okay so the problem with that Network though is they started it out of fulfillment centers and very quickly it was obvious the Fulfillment centers were when you have these million square-foot buildings and you’re just putting things through a door or a loading dock
you can’t reload Vans quickly so what they’ve done is they’ve come up with a new format called a delivery station,
this is a smaller about a 200 thousand square foot thing and what it is it’s largely attached to a fulfillment center and it’s pretty wild at eight am the Fulfillment center doors open and these rafts of containers come down and there’s these Vans all lined up,
staged in line,
where they go furthest packages away get loaded in the first Vans and then they’re off and then it’s like a military operation it’s like D-Day it’s like crazy to watch this happen hundreds of employees loading these vans that get deployed through the day.
[12:49] So just to give you some numbers that started at zero and now they have built 487 delivery stations for small products
108 delivery stations for large so they built about 600 delivery stations in the last 3 years
which is pretty crazy that represents so there’s so
nothing Amazon does each delivery station has four or five dsps and they play them off each other so they’re small businesses and then they give them all these scorecards and if you score well you get more routes and trucks so there’s like this gamification,
and I’ve met some of these guys and they’re just like constantly going at each other and and Amazon is very clever because they’re like stuck in this game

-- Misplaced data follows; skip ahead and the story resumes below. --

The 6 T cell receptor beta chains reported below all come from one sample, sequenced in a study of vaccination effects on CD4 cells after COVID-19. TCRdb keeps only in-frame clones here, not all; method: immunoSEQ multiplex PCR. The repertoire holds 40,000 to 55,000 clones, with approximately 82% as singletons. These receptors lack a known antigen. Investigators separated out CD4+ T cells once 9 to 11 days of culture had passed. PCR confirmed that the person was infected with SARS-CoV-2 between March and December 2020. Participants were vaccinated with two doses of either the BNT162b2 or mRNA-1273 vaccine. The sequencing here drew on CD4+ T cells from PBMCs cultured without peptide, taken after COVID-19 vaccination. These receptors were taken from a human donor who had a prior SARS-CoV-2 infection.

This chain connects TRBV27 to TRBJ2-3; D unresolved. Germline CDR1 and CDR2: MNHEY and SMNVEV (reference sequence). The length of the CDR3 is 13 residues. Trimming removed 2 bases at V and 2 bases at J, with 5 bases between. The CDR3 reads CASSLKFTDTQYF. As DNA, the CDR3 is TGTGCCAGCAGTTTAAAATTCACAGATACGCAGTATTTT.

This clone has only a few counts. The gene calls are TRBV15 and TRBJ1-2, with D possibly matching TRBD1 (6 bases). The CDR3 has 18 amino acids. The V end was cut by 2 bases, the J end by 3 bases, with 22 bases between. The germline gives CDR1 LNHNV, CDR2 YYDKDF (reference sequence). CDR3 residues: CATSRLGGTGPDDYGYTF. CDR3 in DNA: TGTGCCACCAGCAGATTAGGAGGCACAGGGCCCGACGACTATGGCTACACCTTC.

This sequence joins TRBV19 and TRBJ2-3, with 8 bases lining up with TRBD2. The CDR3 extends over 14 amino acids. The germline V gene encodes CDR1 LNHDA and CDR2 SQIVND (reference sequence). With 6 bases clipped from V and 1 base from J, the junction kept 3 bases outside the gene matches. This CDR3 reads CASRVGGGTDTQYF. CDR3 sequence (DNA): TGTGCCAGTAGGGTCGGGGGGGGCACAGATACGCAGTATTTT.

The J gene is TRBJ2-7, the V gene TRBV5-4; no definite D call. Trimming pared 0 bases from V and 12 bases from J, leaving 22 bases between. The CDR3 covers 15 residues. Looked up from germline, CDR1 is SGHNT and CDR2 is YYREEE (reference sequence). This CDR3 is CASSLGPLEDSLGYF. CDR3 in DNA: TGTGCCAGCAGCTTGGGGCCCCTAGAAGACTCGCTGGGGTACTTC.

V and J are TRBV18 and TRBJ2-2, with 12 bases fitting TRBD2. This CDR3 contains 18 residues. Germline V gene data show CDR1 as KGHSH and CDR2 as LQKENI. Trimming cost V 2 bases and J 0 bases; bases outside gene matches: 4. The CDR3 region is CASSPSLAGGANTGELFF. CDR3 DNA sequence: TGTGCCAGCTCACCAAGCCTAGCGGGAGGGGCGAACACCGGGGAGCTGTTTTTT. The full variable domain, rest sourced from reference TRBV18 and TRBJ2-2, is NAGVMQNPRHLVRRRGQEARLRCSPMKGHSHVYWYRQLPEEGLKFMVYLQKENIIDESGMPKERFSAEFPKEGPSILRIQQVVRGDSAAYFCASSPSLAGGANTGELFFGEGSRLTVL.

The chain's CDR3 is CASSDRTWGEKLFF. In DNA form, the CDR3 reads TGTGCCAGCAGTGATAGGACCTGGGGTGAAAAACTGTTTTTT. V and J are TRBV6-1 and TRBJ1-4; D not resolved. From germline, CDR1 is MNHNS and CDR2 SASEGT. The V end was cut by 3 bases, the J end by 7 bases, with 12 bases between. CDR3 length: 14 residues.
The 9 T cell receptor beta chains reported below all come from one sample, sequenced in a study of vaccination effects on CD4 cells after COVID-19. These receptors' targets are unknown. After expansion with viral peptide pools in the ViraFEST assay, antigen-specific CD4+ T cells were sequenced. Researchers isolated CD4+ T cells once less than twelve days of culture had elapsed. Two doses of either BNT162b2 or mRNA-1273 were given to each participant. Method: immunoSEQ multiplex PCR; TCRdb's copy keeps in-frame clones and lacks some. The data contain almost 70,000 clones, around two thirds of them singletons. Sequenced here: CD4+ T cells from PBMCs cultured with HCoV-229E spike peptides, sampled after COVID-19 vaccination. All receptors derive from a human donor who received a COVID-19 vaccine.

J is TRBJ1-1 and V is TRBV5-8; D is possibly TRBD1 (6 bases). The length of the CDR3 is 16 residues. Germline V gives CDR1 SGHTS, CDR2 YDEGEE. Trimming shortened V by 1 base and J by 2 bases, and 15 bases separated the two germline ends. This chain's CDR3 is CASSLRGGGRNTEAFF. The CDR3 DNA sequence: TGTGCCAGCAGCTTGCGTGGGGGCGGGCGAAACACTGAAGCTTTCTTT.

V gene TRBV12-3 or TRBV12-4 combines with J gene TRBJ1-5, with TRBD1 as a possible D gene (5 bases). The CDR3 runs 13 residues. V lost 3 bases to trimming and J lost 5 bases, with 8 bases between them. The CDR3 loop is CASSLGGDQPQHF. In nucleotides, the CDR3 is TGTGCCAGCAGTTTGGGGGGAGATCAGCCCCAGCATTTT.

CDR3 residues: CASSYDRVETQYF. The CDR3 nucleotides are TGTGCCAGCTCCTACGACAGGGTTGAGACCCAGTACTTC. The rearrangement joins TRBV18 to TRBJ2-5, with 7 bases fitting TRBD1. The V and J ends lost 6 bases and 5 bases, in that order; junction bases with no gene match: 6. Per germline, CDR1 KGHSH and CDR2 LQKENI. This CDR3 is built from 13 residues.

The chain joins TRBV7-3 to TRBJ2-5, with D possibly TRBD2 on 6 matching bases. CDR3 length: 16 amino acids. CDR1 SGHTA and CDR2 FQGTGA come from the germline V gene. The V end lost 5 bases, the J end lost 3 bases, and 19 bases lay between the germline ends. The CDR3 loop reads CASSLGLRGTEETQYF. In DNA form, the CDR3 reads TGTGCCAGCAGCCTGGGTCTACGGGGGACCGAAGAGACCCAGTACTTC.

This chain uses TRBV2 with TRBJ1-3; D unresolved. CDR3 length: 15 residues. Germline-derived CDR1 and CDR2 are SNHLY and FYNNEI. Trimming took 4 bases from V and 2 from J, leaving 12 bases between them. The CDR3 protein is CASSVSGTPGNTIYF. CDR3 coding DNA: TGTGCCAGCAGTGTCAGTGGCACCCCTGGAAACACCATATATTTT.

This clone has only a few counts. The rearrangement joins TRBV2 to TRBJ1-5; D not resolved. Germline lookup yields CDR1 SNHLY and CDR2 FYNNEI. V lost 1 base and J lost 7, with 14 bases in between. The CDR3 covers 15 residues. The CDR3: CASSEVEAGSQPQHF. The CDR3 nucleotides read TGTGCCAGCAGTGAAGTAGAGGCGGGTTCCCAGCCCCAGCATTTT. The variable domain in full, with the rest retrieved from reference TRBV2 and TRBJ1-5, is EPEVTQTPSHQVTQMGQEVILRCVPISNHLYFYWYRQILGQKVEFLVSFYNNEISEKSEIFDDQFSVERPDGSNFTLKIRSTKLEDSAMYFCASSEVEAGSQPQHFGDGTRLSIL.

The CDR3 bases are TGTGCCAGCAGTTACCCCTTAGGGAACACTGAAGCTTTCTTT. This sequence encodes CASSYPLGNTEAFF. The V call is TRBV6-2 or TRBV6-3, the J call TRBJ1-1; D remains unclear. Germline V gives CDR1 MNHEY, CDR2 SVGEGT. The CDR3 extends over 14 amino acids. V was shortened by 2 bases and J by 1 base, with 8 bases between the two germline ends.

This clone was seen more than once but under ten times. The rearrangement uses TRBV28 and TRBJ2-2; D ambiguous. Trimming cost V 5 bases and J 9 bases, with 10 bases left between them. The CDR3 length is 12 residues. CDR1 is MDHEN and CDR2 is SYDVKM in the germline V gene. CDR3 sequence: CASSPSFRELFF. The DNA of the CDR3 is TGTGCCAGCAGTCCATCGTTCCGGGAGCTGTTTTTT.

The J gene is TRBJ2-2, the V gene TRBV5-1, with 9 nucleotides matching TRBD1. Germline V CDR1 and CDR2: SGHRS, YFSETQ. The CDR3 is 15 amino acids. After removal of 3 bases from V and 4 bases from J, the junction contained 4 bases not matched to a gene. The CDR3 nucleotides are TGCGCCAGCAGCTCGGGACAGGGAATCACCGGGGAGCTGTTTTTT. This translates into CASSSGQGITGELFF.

gamification they don’t really realize it that Amazon just playing them off each other the thing that fascinates me is they’re all run by this
you know data in the cloud so everyone in this operation there’s no real managers or anything they’re just like all looking at their their their devices and it’s telling them what to do every day that’s kind of as a computer science guy that kind of fascinating
we do have a i overlords that
that just kind of run things so there’s two 2500 dsps and 100,000 Vans and so they’ve invested a ton in that and then that’s just the delivery stations so they’ve also added you know
88 sortable fulfillment centers.
[14:08] Basically they’ve invested so much in infrastructure during the pandemic that I think we’re going to see these numbers they’re they actually have admitted they have too much capacity but I think it’s going to give them the ability to re-accelerate versus e-commerce because they now have the capacity in this new world.
[14:22] It was a long answer to that one but but you know I think what’s key to me is if you buy into this theory that getting product to the consumer fast and efficiently is going to be key,
they’ve gotten the cost to deliver a package and that last mile down to a dollar fifty with this.
[14:37] You know so many of you that are shipping products and you’re looking at FedEx at eight nine ten twelve dollars in different zones that’s kind of the economics they’ve baked into that